Funeral services will probably be held Thursday afternoon at the home. Interment will follow in the family burial ground on what is now the Dr. Iaeger farm, but on property which formerly belonged to the Collins family.

Mr. Collins was murdered in bed early Monday morning. The body was discovered by his son-in-law, George Conley, about 7:30 o'clock, who immediately went to Iaeger and notified Chief Cline. Conley showed the officer where he had found a window pane removed, and he said he thought the murderer had entered by way of the window.

Chief I. S. Cline, Iaeger, who had been investigating the murder of Lewis Collins, found dead in his bed in a room behind his store at Litwar, Tuesday morning, had a long talk today in the county jail with George Conley, son-in-law of the murdered man, who is held for the murder. Conley maintains his innocence, but has been unable to explain away some? damaging circumstantial evidence.

For instance, he told officers that he left the store where he worked with his father-in-law at 8:30 o'clock on the night of the murder, and he named a number of people who were in the store at the time. All the persons named admit having been in the store early in the night, but say that when they left Conley was still there. He also said he went straight home after leaving the store and went to bed. The Collins residence is not a quarter of a mile from the store, yet persons in the house say that he did not arrive there until some time between 11 and 12 p. m. There were probably 20 persons in the Collins house at the time, there for the purpose of sitting up with Floyd Morgan, father of Mrs. Collins, who was very ill, and who was not expected to live.

It was learned this afternoon that a search warrant had been sworn out in Iaeger to search the home of Will Clayton, negro. The search was instigated at the instance of Conley, who suggested today to Chief Cline that the pistols belonging to the murdered man might be found there. There were two pistols on the table in the store bedroom on the night of the murder, and one of these, shooting 38-calibre, steel-jacketed bullets, was used to kill Mr. Collins.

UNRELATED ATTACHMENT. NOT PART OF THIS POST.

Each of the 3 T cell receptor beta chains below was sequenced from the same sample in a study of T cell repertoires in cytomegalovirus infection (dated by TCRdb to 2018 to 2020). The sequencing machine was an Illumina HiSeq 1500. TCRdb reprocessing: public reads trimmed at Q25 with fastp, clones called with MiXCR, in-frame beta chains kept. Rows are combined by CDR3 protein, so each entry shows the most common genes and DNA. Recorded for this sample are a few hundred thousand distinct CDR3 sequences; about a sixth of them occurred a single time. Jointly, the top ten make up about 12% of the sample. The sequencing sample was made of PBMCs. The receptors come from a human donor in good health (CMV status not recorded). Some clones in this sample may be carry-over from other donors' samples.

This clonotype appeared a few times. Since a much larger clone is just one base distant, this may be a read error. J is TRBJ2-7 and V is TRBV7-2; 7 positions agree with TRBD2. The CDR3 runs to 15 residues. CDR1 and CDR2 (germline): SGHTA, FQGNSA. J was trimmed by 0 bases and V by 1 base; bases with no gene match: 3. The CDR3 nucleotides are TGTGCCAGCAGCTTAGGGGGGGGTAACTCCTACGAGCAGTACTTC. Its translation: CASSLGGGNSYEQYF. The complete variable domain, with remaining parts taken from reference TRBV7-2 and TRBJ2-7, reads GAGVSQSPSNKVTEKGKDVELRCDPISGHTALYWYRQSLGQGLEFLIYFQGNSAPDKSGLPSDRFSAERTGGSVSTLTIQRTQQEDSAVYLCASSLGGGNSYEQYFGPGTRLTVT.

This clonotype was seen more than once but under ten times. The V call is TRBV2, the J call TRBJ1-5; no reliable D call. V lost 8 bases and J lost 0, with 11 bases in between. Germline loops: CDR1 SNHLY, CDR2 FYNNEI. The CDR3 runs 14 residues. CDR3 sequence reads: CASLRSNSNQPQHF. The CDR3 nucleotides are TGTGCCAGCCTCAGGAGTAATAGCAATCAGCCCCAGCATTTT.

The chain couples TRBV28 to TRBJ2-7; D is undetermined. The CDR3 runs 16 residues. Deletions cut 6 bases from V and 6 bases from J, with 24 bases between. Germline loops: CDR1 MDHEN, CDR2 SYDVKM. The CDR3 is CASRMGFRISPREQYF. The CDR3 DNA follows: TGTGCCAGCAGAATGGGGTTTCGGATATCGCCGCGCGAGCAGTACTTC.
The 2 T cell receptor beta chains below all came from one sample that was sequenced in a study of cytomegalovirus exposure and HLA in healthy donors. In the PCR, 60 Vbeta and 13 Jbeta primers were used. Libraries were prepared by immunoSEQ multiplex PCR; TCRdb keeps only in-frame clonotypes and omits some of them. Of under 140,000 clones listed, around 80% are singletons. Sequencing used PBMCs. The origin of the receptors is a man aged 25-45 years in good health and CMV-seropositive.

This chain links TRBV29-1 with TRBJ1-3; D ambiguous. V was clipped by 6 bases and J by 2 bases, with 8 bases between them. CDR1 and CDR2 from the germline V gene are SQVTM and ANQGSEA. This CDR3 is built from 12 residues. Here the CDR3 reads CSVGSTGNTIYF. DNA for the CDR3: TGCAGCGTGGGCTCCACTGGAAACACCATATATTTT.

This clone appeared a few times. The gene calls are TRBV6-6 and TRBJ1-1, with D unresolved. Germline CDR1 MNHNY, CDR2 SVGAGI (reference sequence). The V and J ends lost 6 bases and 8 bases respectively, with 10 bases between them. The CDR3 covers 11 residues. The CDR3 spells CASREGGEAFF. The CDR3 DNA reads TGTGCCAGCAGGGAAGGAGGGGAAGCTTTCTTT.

There were no new developments in Lewis Collins' murder case today. George Conley, son-in-law of the murdered man, who is held in jail charged with the murder, has refused to make a statement. He will be questioned further this afternoon by officers as to his actions on the night of the murder.

Chief I. S. Cline, of Iaeger, who has been investigating the case, said that officers were still at loss to fully explain Conley's motives in committing the crime, if he is guilty. It is known that he had been treated as a son by Mr. Collins; that a will in his favor devising the Collins property to him, had been promised and had probably been made, though it is impossible to find this will, and Conley denies that it has been made. He will probably be asked to explain how he knows the will has not been made.

It is further known that Mr. Collins had told Conley to bring his second wife to live with him, making their home there as had Conley and his first wife, who was a daughter of the murdered man. This first wife, who was a deaf mute, died about a year ago in giving birth to a child, the child dying with the mother.

It has been said that during the life time of the first wife Mr. Collins had promised to make a will in favor of Conley. This promise had been renewed after the wife's death, and was again renewed even after Conley married last Saturday for the second time.

Mr. Collins is said to have had $200 in his pockets on the night of the murder. This was missing

So far as is known Conley has not secured counsel. No date for a preliminary hearing has been fixed.

Crime and Punishment

West Virginia Archives and History